Installation was no problem, with choice of drive and directory name. I am using Windows 95 and an entry in the "Add/Remove Programs" section of the Control Panel had been made to select easy removal of the application. The trial version takes about 2.3Mb of disk space; the full version takes up extra space for the omitted features. Limitations with the trial version are: the ability to have up to 50 records only in a file, lack of tutorial files spelling checker and help, unable to import graphics, and no network access. But it gives a fully working version of a relational database that allows for complete testing of its features.
I found the lack of the help file to be a disadvantage, because I am used to databases and I knew what I wanted to do. The question was: how to make this database do the things I wanted? The fact that I was able to make up test files and use most of the features shows that it is user-friendly and not difficult to learn and use.
The trial software comes with a four page documentation file which gives a small tutorial on existing sample files. It takes you through using a template to start a new database, setting up a relationship between two files and the use of the "Portal windows" (sub form) to display records from the linked database on the form of the main database, merging information, creating labels and formatting a merge letter.
I created a simple address database using a template (Figure 1) but as with most templates, the layout didn't really suit the data I wanted to store. I dumped some data from another address program, and had no trouble importing the comma delimited text file into my empty database. There was a nice set up to select which field to import to the pre-defined fields, and either side could be skipped (Figure 2). When importing or exporting data there is a choice of four character sets: Windows (ANSI), DOS, Macintosh and Lotus (LICS). My Macintosh files were using the Macintosh character set, and those files which I created on the PC were using the Windows (ANSI) set quite seamlessly.
Creating a database from scratch is well presented. The fields are easy to define and don't require a set length to be thought of in the planning. Field types are text, number, date, time, container (for graphics?), calculation, summary and global. Further formatting is available in the data declaration area or on the form in layout view. After the fields are created, the form is automatically created, with a choice of styles. List boxes, drop down menus, check boxes and radio buttons are easily set up directly on the form. Boolean fields are best handled by radio buttons or check boxes with a Value List of "Yes" and "No". Fields may be altered, or extra fields added as an afterthought, by using File/Define Fields (Figure 3).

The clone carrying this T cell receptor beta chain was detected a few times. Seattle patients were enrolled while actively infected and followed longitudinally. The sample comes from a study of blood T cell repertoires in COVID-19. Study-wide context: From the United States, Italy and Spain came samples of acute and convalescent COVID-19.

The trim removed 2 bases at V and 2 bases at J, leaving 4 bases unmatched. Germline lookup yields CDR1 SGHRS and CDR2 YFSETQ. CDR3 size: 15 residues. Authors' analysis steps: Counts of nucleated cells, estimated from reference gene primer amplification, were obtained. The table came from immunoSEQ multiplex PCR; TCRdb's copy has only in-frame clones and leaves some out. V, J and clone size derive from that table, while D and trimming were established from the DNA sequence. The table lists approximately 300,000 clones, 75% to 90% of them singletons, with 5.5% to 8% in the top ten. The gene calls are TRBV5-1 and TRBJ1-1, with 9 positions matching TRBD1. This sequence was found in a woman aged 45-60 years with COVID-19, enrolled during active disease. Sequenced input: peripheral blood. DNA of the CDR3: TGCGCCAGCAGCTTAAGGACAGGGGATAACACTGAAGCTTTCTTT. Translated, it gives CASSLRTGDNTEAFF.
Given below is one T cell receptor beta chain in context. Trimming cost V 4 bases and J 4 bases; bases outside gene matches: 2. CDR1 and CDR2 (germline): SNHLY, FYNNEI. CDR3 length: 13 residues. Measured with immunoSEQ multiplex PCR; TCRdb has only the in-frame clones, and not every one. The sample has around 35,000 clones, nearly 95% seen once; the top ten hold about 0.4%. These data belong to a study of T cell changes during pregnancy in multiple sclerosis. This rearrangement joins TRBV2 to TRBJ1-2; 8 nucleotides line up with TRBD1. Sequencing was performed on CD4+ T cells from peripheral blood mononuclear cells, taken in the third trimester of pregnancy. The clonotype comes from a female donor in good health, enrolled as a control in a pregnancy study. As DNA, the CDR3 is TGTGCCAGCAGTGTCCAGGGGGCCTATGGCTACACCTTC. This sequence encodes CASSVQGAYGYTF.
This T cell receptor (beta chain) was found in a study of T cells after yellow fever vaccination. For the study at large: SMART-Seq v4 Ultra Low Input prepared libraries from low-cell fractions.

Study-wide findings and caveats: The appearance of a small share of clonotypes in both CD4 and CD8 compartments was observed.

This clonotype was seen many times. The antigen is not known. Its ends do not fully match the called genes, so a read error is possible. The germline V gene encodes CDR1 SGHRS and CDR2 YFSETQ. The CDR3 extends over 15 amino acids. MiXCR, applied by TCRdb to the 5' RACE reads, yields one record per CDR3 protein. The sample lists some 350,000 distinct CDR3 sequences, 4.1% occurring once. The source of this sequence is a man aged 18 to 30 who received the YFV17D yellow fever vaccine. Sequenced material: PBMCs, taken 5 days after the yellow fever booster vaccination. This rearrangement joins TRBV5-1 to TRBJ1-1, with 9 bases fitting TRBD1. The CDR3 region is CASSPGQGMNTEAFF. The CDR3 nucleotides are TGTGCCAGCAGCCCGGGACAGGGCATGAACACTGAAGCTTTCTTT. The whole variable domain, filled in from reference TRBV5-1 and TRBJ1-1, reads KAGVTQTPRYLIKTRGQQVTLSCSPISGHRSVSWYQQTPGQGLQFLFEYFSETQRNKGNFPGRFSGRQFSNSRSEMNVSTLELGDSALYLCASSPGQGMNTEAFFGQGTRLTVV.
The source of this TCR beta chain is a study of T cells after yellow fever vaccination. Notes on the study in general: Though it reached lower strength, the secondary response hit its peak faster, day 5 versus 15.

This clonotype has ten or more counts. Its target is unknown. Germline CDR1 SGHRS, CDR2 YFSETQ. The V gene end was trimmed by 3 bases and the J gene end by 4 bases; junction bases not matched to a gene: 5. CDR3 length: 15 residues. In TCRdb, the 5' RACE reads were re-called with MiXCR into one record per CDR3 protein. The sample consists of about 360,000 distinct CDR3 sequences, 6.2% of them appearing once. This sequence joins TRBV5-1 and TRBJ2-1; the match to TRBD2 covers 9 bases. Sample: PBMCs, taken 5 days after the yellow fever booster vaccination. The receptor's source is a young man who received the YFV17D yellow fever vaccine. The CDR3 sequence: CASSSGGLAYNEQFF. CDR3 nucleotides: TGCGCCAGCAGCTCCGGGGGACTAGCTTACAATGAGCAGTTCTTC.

There is a full selection of all your installed Windows fonts.
There is a menu system formula builder available with a comprehensive list of formulae. I tested the use of a calculated field set to produce a person's age if the birthdate is given. Although the set up of this calculation varies in each database I have used, I had little trouble finding the right syntax, which was simpler than the one needed for Microsoft Access; there is an option not to calculate the value if any of the referenced fields is empty, so that saved the use of the IF (or IIF) statement that is necessary in other databases.
I created a duplicate of a set up I have in Microsoft Access which keeps a main table of CDs, and a related table of all the tracks. I had no problem defining the fields for the two databases and then relating the link field (CD number), and placing the records from the second (tracks) database to show at the bottom of the CD form. This was done using a Portal window on the CD form. Viewing and data entry worked well. I tested other relational set ups, including one with three linked files. All came together very well with no problems in getting the correct results from the linked fields.
Attaching commands or Scripts to buttons was quite straightforward with a good menu listing all actions that can be performed "live" on the database from the user menus. These commands are grouped by Control (program statements), Navigation, Sort/Find/Print, Editing, Fields, Records, Import/Export, Window, Files, Spelling and Miscellaneous (Figure 4).
A button can have either one control, or a Script attached. A Script will perform a series of controls. Scripts (macros) were easy to create from the drop down list of all actions, functions and script language.
The highlight of FileMaker Pro for me, was transporting a file across from a Macintosh (PowerMac). I just simply dragged the file from the list to the MS-DOS disk icon. I changed the file name to something more intelligent to DOS as I copied it to my PC. File/Open, selecting the file, produced a message that the file was of a previous version and would be converted. All data, forms, layouts, letters, summaries and mail labels came across perfectly.
I can say no more than Luke Myers (APC October 1996): A simple, effective [relational] database package for individual or shared information.
The power of a relational database at the cost of little disk space.
Good menu system of commands for ease of use.
Using online networking, both Macintosh and PC can share the same data for both viewing and editing.
Problem-free conversion from Macintosh platform to PC.
Built-in mail merge features with form letters and labels.
Modem link capabilities
Lacks the ability to create saved filters or queries.
No recently used files list.
No true browse view unless you carefully design it.
Location of files; there is no preference to set the directory from which to open files. I set the "Start in" option of the application icon to my preference, but if I happened to open a file from another location during a session, the File/Open would not automatically return to my preferred directory.